02:36 Barry Davidson: So as soon as I got home I spent the next month or so doing a market research study on bottled water. And the metrics for bottled water today are very robust. I said, "I wanna do something with bottled water." So I identified what I thought was the best characteristics of water and then set out to try to find it. And there was no doubt in my mind from the beginning about certain characteristics, including calcium and magnesium. Magnesium is a wonder element and is served on cancer wards. But magnesium is also found in most good spring waters, like ours also, it has a neutral pH. The neutral pH is where life thrives. If you've ever had a garden, you know that if the pH gets out of balance, your garden is not gonna do well. In fact one of our investors in Caddo Mountain Spring Water has a PhD in Physics from the University of Arkansas. And I can tell you in our discussions before he invested, he asked me questions about pH and I know he was struck by the fact that our pH is seven which is perfectly neutral.
03:51 Barry Davidson: So that's kind of the background of how I got started. And once I identified the type of water we wanted, I spent six months, drove 6,000 miles, looked at a lot of wood atrium, thousands of springs and it exists because people in geology early on thought they could identify minerals by looking at spring waters. Because water has a memory, it will attract the elements that are out there. But that was inconclusive but I created all this research for me to look at springs that were in place. So that's pretty much how we got started.
04:33 Matt Waller: Currently the Americans spend over $15 billion per year on bottled water, the overall US market is growing at 9% per year, with the natural foods water category growing 18% per year. High end water prices are up 28% in the past three years and overall consumption is growing at greater than 700 million gallons a year. Those are impressive growth numbers. And so the marketing to get into a growth market is very different than marketing to get into a flat market or a declining market. How do you... What are some of the approaches you're using from a marketing perspective?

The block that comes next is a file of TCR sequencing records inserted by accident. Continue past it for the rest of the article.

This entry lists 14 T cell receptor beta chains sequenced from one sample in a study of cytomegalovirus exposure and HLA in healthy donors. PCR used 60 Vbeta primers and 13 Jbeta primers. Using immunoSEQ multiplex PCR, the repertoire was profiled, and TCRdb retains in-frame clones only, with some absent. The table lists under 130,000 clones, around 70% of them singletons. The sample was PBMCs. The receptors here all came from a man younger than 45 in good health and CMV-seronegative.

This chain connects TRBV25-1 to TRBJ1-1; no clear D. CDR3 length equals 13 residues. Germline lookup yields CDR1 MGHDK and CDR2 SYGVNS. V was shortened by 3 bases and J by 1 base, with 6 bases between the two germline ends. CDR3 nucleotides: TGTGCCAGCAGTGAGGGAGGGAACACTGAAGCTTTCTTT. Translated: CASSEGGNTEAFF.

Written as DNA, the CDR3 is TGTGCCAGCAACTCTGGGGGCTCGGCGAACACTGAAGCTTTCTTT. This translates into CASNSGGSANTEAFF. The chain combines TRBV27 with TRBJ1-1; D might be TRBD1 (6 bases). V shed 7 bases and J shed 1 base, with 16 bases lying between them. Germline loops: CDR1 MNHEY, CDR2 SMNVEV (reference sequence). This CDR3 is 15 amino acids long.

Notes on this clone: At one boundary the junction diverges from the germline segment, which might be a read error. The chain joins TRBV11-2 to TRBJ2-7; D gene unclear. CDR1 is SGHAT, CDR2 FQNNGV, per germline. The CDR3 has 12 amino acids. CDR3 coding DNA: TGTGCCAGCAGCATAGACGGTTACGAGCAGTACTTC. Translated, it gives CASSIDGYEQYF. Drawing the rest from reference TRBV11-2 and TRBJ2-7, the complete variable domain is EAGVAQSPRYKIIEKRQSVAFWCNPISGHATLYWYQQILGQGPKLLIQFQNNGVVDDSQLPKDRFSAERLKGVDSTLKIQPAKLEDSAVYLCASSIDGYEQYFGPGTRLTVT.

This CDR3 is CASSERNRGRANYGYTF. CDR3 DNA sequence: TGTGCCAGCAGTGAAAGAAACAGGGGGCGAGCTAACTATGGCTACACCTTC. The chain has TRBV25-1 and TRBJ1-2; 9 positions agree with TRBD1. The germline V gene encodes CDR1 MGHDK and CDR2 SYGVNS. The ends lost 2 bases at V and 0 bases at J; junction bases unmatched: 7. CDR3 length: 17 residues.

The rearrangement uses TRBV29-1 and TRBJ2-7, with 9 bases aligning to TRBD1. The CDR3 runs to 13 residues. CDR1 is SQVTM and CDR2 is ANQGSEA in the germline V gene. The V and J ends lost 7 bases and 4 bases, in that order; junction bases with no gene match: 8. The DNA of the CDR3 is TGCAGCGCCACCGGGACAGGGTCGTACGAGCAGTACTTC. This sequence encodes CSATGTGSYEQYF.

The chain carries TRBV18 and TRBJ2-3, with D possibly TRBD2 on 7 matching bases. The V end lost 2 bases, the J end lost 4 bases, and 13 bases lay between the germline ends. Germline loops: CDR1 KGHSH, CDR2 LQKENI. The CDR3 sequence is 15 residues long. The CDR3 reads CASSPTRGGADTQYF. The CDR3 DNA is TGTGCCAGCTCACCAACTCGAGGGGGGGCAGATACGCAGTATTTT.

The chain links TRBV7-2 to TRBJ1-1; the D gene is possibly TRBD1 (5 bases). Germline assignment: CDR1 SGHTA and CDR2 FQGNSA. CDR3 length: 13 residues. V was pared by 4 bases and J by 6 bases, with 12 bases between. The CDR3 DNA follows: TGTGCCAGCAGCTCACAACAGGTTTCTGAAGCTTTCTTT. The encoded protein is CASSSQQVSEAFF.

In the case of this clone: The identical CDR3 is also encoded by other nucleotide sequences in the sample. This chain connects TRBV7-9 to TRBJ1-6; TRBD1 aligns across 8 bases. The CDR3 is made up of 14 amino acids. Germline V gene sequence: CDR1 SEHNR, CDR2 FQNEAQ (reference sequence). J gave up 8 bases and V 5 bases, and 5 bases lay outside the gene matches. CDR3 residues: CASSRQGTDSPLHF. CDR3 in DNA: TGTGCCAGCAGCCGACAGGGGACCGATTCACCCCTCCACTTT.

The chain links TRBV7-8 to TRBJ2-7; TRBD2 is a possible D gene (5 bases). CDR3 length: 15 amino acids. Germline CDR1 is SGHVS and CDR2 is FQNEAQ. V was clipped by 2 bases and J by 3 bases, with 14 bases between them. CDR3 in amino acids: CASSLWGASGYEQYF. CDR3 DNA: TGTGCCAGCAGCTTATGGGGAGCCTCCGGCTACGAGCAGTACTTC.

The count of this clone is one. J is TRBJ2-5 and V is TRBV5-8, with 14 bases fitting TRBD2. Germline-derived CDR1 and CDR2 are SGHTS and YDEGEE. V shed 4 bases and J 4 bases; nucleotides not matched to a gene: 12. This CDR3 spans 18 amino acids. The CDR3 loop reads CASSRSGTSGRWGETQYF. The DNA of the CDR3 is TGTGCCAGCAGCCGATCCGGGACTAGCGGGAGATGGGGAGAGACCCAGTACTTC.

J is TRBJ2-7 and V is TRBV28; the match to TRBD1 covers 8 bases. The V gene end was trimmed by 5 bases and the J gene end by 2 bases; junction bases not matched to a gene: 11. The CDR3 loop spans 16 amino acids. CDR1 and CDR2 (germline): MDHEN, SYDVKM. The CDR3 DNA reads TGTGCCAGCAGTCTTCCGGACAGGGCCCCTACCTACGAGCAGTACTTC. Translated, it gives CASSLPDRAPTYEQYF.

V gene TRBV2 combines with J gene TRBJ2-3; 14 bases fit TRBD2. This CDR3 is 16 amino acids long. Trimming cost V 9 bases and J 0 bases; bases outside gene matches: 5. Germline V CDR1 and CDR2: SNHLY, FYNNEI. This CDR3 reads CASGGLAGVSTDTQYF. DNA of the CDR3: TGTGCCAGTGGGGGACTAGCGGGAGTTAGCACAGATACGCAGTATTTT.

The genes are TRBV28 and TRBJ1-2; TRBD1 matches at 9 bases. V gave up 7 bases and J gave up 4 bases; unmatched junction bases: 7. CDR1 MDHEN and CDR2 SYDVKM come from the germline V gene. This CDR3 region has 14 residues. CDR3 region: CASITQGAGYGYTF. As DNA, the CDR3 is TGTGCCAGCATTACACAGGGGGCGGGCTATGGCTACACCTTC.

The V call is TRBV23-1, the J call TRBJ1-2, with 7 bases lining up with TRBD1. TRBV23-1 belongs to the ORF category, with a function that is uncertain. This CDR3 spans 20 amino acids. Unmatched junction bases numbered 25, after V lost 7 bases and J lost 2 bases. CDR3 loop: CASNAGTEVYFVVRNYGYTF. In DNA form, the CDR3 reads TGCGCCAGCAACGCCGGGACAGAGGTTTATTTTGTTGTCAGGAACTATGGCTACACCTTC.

05:18 Barry Davidson: If you Google water crisis in the US today, you'll get about 235 million hits. There's virtually not a day that goes by that there's not a news story or somebody writing a post article on water. So there's a lot of free press out there that lends itself to our product, which is unsurpassed quality. And that's what I was after when I set about to find our source water track, which is in Montgomery County here in the State of Arkansas. So we're playing off the trend in health and news just from the environmental perspective. We couldn't have more attention drawn to water than we're getting today. I have a strong background in finance. I was a hedge fund manager for seven years and that led me to the belief that a hard asset investment like we have is the best possible investment.